Right. Last story-you probably all learned about Chana & her seven sons. I'm not going to discuss this one so much because does not make a halachic appearance, but i've included it for the sake of being thorough. Chana is probably not a chanuka woman. Her story is included, in far more gruesome detail, in the Book of Maccabees in the Apocrypha, but this version is also in the Talmud, along with many other sad stories about the terrible things that happened during the Hadrianic persecutions after the Bar Kochba revolt, & seems likeliest it happened then not at chanuka time. You can read that here too.
Also while arguably heroic, Chana's story is not in the same catergory as judith & bas matisyahu (or whoever they were).
Halachic Impact:Ok. Now lets see what impact those first two women had on halacha.
The Talmud, in Masechet Megilla regarding Purim, and in Masechet Shabbat regarding Chanuka, says about women that they have to keep the positive mitzvot of those holidays, even though they are mitzvot aseh she’hazman gerama (positive, time-bound commandments from which women are usually exempt), because ‘af hen hayu b’oto hanes’- 'they too were incuded in the miracle'. I’ve given the source from Masechet Shabbat because that’s the one about chanuka, but the 5-word-phrase is the same. (see source 1)
שבת כג. דא"ר יהושע בן לוי נשים חייבות בנר חנוכה שאף הן היו באותו הנס:
I am not going to discuss what the halacha is practically, or give any psak or say what anyone should do. I am interested in this: what does ‘involved in the miracle’ mean?
So let’s jump around a bit - going to begin with Tosfos (a group of commentators writing about halachic issues in gemara b/w 1100-1500approx). You can read it here - it's source #4.
Tosfos includes 2 opinions - that of the Rashbam (earliest of the Tosfos and often taken on his own right), that women were primarily responsible for the miracle, in uniquely feminine ways (not just happened to be a woman not a man), thus women could/should join primary mitzva.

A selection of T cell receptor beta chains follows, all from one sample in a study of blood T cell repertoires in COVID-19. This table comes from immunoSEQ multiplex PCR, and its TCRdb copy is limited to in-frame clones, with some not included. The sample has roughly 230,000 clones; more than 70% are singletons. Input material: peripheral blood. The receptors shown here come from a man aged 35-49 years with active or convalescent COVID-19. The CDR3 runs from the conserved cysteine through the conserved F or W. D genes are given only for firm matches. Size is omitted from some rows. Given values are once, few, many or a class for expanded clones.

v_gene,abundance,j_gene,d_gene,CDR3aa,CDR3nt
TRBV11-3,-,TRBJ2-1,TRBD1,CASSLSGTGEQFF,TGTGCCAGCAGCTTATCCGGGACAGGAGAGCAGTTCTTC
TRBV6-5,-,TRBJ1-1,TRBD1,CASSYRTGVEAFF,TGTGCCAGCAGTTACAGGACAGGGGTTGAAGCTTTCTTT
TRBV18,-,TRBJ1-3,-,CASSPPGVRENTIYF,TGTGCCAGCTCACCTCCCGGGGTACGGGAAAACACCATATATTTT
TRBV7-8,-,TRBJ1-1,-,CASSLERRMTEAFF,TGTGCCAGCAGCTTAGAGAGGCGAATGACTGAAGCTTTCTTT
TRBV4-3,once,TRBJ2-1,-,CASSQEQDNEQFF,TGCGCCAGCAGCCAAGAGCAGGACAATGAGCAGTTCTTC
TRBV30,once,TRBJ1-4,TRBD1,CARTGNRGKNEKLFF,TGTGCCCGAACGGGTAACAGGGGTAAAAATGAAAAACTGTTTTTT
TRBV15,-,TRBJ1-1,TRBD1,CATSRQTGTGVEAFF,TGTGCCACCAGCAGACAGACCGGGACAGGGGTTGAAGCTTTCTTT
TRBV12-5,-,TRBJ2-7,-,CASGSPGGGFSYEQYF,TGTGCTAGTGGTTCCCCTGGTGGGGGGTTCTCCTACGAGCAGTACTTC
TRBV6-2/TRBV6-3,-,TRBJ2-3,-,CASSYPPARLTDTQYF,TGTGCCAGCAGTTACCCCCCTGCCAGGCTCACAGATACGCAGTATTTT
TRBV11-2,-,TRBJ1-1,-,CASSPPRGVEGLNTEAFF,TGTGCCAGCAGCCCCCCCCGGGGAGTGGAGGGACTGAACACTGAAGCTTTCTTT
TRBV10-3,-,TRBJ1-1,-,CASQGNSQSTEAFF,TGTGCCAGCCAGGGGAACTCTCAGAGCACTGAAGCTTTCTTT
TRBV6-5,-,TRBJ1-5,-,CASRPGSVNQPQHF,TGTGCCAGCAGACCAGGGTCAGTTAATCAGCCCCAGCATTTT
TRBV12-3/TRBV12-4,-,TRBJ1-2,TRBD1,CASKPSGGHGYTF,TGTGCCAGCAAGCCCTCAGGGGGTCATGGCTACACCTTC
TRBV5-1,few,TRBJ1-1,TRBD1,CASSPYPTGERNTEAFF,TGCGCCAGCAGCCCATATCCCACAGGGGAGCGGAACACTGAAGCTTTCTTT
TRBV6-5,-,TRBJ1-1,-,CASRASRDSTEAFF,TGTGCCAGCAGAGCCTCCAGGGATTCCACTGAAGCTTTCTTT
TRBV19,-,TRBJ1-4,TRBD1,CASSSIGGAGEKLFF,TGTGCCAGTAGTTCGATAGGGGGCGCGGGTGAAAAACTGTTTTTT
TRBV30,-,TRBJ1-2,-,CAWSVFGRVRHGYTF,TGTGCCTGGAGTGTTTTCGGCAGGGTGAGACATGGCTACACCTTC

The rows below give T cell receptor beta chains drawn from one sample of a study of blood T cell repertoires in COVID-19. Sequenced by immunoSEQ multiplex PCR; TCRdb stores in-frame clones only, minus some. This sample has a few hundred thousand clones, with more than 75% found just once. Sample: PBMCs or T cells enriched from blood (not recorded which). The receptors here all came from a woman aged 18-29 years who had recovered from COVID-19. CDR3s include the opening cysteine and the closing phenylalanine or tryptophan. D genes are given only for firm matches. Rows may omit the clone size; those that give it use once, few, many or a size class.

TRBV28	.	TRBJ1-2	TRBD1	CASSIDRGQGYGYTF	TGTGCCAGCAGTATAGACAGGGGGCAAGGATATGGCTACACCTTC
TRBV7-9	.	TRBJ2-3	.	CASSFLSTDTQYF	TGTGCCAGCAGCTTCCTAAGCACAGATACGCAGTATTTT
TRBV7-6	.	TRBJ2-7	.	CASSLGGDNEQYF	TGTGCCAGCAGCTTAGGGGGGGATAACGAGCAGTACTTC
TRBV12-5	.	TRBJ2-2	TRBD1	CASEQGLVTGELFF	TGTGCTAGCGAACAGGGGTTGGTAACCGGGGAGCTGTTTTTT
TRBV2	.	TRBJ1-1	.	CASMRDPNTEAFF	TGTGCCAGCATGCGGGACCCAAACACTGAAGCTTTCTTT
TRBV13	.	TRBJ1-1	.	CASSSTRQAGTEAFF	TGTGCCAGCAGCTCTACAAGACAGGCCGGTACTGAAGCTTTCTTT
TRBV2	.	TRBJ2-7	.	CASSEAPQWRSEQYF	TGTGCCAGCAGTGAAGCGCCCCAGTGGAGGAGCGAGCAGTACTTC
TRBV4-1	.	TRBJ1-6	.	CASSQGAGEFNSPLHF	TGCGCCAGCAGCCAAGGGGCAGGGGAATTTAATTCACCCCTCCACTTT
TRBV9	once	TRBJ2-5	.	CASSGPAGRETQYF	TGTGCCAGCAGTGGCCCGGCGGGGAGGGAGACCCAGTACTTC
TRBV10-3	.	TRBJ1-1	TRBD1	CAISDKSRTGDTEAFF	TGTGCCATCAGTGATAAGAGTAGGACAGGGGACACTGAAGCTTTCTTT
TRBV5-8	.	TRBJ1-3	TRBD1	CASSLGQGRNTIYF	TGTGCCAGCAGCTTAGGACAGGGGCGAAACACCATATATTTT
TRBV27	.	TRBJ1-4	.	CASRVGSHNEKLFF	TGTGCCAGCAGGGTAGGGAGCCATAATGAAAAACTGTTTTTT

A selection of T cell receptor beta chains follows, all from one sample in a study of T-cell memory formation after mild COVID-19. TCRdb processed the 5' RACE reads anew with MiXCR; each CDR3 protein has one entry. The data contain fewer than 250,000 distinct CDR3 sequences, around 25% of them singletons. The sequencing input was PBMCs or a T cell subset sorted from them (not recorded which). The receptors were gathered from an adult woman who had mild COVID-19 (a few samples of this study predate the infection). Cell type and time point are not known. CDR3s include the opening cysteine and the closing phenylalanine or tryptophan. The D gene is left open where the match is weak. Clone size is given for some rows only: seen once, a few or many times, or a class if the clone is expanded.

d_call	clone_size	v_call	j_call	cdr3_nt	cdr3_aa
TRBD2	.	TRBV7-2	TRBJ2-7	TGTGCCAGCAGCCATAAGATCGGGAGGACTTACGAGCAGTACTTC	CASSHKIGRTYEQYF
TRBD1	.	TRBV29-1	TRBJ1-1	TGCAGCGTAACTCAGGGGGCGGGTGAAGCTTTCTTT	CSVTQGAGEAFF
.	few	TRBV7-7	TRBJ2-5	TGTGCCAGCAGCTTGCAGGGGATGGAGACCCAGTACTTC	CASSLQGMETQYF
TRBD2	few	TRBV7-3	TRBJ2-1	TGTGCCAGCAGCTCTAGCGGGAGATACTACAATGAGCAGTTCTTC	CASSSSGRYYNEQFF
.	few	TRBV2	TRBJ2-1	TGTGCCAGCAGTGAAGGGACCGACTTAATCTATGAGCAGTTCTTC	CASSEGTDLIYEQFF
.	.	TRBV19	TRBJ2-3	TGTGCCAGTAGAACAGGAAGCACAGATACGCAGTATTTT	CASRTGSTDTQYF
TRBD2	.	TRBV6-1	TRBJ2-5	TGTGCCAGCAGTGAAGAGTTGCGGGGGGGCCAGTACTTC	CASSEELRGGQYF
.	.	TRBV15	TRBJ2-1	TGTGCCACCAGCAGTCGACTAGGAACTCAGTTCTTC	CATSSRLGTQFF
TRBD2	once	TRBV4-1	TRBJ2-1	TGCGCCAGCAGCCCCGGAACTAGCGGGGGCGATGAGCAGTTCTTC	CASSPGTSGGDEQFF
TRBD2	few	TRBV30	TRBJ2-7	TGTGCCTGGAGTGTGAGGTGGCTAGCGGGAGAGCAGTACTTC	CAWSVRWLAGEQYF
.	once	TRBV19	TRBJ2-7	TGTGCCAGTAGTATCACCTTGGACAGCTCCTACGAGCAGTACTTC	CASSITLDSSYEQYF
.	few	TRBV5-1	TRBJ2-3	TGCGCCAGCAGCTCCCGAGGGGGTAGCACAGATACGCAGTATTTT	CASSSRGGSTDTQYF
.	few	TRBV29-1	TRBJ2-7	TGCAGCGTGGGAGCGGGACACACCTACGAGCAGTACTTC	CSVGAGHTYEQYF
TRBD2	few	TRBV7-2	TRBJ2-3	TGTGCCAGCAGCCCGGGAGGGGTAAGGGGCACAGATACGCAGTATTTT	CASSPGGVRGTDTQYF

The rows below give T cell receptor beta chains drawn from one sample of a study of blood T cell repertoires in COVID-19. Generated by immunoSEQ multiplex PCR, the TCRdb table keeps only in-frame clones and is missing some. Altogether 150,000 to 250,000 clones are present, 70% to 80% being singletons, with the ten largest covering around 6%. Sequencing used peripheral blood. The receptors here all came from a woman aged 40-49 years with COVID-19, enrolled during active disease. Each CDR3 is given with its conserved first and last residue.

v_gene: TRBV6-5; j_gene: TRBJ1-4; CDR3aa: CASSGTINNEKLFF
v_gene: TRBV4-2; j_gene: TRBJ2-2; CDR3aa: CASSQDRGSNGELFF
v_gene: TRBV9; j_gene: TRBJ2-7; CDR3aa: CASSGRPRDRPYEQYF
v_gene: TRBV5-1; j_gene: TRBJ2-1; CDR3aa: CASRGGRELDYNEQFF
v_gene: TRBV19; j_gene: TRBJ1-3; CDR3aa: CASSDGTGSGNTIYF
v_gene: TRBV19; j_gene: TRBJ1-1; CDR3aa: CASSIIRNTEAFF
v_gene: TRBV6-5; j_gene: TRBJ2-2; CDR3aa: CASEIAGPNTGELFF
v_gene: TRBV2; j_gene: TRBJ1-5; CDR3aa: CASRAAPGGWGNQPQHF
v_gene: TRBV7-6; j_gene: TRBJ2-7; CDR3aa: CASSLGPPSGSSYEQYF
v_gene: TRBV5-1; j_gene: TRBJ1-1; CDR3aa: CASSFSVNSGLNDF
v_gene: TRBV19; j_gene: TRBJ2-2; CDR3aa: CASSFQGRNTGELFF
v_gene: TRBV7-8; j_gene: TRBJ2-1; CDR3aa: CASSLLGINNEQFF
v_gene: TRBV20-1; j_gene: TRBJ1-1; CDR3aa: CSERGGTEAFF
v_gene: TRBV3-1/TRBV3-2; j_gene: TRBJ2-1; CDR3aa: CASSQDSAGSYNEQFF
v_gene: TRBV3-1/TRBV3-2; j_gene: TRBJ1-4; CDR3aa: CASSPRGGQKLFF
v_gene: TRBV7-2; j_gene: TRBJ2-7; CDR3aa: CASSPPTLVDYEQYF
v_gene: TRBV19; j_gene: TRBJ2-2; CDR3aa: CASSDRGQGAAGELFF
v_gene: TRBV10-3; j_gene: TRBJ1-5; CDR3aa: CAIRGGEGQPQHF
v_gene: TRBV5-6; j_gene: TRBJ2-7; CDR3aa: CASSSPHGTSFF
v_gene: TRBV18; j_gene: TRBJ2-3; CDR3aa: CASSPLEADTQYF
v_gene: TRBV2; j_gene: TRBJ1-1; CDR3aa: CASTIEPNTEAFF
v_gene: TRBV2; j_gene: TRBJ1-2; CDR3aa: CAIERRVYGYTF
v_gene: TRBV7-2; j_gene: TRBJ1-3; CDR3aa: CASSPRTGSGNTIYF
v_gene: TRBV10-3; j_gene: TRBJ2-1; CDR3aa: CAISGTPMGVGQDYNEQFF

But then Tosfos rejects this and brings the version from the Yerushalmi that ‘women were included in that danger’: Ie, women join in the primary mitzva b/c they too were threatened by the enemy from which we all were saved.
The Mordechai (ashkenazi halachic commentary on Talmud who mostly follows Tosfos) gives a subtly diff middle-of-the-road view. See source #5 here. He accepts the opinion of the Rashbam that the miracle was done through women, but qualifies that miracle was done for them just as for men: not that miracle happened only because of women, also not just they also suffered, but they shared in the miracle AND in the suffering.
Now look at Rashi in sources 2 and 3 here. Rashi comments on phrase of 'they too were included in the miracle' in two different palce. 1st time seems to be saying that women shared in making the miracle, but in the second comment, he's saying that women shared in the danger.
Why does he give 2 different explanations? notice what his dibbur hamaschil is (the words one which he comments). In one, it is ‘af hen’ - that is, how were they included? because they were also included in the threat. In the other, it is ‘hoyu b’oso hanes’: ie. What miracle were they included in? that he was killed through a woman. So Rashi holds that a woman was the instrument of the miracle, but seems to hold that she is included in the mitzva on the strength of having been included in the danger.
Ok. Now moving on to halacha. Note that everyone agrees that women are involved in the mitzvos of Purim & Chankah because of their involvement in the miracle in some way: either it came through them, or they too suffered, or the miracle was for them as well as for men. the stories seem to have meshed.
See source 5 here Shulchan aruch/rema.
Notice no reason is given here for the first custom, but later halachists do give a reason. The mechaber seems to be agreeing with rashbam that women had uniquely femenine role in the miracle.
Rema -he is not the only one to make the cheese point. The Rishonim (early Sages 1000-1500 CE approx) are all very adament about the role of cheese in the chanuka story, despite the fact that as we saw cheese never comes into anything (though milk does, once) and really, the point seems to be the wine which got him drunk.
Mishna brura in source 7 shows a real mix of the 2 stories. There is no version of the stories which says that Judith was the daughter of a kohen gadol, or that she was a bride. Equally, the story of the daughter of the kohen gadol did not involve cheese, nor did she cut off his head herself (it was her brothers who did it). Many rishonim - almost all of them actually - conflate the 2 stories in this way. It makes it quite hard to unravel what mish the Mishna Brurah thinks ‘af hen hayu’ means.
See source 9 here: the Mishna Brurah explains the ruling of the shulchan aruch that we saw above, that women can light the chanukah lights. It seems that he follows the opinion of the Mordechai, that the ‘miracle was for their sakes’, but in source 7 the Mishna Brurah seems to say that Judith carried out the miracle. The Shulchan Aruch seems to rule that 'af hen hayu' means that the miracle happened through the women's hands (like that Rashbam does).